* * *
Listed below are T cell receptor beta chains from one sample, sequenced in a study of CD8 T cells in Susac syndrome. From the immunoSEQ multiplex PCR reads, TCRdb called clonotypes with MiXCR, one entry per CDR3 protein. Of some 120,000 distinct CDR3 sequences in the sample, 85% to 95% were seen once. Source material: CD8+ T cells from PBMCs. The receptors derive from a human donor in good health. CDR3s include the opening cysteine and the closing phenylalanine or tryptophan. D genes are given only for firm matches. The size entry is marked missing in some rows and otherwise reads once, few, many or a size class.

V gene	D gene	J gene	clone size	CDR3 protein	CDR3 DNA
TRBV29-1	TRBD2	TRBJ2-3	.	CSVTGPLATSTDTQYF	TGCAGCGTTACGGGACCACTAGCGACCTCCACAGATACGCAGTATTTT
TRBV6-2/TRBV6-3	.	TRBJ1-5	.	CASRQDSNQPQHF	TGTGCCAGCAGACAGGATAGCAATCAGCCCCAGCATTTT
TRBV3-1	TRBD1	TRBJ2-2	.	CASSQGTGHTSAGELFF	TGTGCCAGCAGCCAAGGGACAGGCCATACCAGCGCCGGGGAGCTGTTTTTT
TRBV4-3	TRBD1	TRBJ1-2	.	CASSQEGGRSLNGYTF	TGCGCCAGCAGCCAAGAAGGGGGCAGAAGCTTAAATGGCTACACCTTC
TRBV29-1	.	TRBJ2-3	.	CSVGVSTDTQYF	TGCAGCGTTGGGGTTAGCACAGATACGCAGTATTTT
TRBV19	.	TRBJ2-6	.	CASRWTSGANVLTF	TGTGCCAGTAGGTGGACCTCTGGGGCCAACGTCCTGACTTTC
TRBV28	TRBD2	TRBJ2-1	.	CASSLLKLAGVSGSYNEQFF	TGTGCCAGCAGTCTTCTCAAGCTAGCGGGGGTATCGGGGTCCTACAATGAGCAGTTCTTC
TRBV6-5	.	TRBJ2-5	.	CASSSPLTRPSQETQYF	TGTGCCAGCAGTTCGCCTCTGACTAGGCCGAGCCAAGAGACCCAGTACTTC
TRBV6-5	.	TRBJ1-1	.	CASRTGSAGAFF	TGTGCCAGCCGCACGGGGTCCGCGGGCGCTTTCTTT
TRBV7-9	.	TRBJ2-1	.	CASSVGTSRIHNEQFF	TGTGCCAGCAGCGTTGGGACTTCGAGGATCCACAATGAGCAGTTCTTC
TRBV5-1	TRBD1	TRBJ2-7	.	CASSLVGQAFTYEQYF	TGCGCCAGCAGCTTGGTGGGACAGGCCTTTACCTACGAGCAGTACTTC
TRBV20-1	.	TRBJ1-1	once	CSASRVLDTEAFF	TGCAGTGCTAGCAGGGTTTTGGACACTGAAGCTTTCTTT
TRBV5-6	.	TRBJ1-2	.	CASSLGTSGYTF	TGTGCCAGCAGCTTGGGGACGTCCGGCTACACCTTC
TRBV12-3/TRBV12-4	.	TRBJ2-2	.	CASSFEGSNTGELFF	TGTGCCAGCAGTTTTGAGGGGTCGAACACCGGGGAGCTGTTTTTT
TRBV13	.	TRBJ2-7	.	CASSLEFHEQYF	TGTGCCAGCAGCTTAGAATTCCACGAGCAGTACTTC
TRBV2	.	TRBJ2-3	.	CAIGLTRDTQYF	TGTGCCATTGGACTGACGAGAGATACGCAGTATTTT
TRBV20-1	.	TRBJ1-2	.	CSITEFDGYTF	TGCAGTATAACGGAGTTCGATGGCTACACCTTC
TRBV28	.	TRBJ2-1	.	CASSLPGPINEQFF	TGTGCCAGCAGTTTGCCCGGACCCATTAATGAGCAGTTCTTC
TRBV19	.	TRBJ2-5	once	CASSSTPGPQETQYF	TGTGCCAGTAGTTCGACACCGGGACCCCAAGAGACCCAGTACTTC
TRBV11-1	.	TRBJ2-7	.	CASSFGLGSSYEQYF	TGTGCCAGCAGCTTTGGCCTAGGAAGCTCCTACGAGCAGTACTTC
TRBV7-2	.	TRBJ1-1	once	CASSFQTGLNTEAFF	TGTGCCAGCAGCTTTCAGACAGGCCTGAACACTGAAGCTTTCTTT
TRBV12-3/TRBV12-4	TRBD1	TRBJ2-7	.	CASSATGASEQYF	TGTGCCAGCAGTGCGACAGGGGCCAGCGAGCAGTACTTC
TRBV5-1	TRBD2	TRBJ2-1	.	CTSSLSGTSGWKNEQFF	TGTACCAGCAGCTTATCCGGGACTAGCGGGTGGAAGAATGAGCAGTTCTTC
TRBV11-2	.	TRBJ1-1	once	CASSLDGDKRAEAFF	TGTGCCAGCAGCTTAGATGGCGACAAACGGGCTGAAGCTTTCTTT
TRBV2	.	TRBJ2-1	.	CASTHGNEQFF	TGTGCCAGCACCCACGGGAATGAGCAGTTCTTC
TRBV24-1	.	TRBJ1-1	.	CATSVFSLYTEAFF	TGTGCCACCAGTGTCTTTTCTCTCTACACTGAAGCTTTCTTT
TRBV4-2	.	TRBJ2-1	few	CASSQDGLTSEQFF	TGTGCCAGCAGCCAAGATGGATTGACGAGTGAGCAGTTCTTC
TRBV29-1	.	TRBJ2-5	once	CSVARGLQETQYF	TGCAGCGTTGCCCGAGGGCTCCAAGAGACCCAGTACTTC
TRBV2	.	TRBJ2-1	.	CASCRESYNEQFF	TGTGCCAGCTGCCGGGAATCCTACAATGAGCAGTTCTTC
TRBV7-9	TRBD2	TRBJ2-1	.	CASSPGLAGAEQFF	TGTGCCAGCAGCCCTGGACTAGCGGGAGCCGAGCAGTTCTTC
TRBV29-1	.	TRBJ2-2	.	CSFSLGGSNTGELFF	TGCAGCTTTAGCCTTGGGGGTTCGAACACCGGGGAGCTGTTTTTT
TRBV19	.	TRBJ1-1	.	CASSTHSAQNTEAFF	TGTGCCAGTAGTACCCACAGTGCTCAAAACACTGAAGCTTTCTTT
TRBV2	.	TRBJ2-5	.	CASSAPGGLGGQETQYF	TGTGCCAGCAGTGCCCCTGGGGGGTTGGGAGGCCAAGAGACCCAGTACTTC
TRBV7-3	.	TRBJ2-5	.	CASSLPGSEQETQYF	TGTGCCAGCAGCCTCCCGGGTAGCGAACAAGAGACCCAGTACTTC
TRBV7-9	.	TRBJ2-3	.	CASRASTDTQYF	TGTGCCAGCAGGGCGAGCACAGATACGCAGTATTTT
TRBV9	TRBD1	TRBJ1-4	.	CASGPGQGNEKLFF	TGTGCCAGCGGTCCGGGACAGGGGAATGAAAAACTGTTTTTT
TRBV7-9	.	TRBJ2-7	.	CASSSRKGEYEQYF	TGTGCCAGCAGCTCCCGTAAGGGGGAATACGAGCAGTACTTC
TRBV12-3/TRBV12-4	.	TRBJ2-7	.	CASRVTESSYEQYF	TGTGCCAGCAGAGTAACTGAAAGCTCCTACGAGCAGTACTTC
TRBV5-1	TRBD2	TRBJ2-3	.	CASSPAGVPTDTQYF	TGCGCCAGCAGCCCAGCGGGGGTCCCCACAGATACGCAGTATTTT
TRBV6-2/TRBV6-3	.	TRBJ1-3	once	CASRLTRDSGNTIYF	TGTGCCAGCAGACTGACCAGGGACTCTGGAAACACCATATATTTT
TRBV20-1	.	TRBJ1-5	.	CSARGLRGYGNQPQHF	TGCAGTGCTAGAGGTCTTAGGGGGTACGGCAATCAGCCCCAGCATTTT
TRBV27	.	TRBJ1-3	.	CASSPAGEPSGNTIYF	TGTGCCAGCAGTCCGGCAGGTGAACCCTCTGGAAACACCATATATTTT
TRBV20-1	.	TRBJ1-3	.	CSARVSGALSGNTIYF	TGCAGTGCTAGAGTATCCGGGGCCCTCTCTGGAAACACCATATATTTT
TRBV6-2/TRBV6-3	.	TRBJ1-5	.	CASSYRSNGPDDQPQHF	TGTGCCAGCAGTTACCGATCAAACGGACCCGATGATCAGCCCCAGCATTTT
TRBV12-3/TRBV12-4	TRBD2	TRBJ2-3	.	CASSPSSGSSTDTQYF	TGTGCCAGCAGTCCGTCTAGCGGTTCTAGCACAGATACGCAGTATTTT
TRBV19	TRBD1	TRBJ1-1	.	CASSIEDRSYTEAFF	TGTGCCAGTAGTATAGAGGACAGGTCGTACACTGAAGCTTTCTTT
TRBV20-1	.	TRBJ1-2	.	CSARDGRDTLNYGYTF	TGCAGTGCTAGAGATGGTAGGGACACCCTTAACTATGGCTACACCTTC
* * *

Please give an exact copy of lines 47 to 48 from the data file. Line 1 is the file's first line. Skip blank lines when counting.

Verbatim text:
TRBV12-3/TRBV12-4	TRBD2	TRBJ2-3	.	CASSPSSGSSTDTQYF	TGTGCCAGCAGTCCGTCTAGCGGTTCTAGCACAGATACGCAGTATTTT
TRBV19	TRBD1	TRBJ1-1	.	CASSIEDRSYTEAFF	TGTGCCAGTAGTATAGAGGACAGGTCGTACACTGAAGCTTTCTTT